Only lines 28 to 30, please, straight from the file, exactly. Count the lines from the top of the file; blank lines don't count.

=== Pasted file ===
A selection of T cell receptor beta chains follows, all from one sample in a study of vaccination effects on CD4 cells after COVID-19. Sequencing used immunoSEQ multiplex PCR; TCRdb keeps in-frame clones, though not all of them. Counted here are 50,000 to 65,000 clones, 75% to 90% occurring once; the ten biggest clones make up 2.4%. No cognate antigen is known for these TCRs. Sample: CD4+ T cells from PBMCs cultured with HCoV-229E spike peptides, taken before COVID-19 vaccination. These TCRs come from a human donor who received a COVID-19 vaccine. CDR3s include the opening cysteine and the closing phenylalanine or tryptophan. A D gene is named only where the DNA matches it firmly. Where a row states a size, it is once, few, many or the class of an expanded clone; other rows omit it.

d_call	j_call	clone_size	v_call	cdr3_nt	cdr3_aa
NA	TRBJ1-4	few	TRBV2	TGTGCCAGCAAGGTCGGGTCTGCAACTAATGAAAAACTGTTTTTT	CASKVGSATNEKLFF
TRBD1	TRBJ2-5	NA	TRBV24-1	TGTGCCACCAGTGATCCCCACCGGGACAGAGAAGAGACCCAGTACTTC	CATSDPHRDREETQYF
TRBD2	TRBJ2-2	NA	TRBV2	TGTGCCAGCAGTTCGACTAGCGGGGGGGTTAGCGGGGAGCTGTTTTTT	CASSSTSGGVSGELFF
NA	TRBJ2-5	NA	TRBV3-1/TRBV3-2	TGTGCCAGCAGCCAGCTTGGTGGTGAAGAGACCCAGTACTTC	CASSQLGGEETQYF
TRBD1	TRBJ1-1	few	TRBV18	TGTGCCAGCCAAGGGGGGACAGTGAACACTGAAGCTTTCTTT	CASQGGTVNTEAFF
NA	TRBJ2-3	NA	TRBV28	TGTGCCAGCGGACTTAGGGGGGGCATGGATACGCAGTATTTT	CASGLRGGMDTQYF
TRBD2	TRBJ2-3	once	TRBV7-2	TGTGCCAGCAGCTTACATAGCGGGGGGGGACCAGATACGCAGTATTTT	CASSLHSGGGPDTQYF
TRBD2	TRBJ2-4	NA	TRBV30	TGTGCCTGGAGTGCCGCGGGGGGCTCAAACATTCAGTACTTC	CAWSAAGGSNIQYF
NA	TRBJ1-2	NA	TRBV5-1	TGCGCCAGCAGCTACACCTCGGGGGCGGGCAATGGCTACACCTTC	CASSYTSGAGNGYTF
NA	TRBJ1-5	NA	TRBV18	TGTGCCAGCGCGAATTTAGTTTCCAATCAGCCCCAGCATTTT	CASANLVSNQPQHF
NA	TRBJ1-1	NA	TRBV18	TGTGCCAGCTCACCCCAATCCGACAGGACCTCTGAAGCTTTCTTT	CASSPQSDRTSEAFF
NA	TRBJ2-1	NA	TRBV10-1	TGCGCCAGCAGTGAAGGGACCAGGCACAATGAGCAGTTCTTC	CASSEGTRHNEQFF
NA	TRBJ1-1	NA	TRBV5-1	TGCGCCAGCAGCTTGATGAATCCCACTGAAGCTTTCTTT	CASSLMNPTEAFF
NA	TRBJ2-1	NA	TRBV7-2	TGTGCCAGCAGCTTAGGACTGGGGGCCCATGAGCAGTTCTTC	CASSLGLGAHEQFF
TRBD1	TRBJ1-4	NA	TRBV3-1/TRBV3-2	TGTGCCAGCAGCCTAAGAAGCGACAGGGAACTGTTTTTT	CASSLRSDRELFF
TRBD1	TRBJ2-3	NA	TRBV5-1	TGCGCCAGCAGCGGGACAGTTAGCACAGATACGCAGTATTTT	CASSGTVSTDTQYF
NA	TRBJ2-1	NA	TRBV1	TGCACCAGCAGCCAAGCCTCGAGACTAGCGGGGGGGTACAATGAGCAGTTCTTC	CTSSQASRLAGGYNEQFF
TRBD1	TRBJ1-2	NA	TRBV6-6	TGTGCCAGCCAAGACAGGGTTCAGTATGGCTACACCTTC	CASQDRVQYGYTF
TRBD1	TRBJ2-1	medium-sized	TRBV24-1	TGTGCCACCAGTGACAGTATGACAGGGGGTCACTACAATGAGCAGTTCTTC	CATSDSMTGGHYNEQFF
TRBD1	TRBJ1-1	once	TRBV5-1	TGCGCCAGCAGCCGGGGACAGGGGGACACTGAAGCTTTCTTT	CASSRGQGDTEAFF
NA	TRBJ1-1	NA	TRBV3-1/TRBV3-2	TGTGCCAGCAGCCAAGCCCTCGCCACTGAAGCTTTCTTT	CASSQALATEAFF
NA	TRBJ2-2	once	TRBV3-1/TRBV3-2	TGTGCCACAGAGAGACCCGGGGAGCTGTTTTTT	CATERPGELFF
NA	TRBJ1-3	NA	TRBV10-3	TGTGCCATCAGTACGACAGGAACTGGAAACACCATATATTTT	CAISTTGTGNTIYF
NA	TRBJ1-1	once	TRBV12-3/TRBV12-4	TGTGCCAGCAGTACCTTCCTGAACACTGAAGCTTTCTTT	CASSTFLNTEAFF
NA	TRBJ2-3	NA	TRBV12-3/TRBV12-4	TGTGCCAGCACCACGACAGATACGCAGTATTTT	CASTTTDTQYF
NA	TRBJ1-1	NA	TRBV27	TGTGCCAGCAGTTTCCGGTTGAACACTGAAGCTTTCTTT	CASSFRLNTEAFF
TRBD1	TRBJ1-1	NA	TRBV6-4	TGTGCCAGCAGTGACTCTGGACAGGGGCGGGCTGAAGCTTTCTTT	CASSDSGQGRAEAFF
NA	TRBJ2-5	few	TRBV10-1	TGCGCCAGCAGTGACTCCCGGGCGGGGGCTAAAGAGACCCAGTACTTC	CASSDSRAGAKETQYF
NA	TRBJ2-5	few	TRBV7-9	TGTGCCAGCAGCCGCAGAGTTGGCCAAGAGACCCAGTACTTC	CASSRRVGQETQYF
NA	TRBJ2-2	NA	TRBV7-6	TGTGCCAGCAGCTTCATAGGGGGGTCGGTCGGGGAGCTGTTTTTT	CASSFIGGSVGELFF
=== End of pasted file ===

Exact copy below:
NA	TRBJ1-1	NA	TRBV27	TGTGCCAGCAGTTTCCGGTTGAACACTGAAGCTTTCTTT	CASSFRLNTEAFF
TRBD1	TRBJ1-1	NA	TRBV6-4	TGTGCCAGCAGTGACTCTGGACAGGGGCGGGCTGAAGCTTTCTTT	CASSDSGQGRAEAFF
NA	TRBJ2-5	few	TRBV10-1	TGCGCCAGCAGTGACTCCCGGGCGGGGGCTAAAGAGACCCAGTACTTC	CASSDSRAGAKETQYF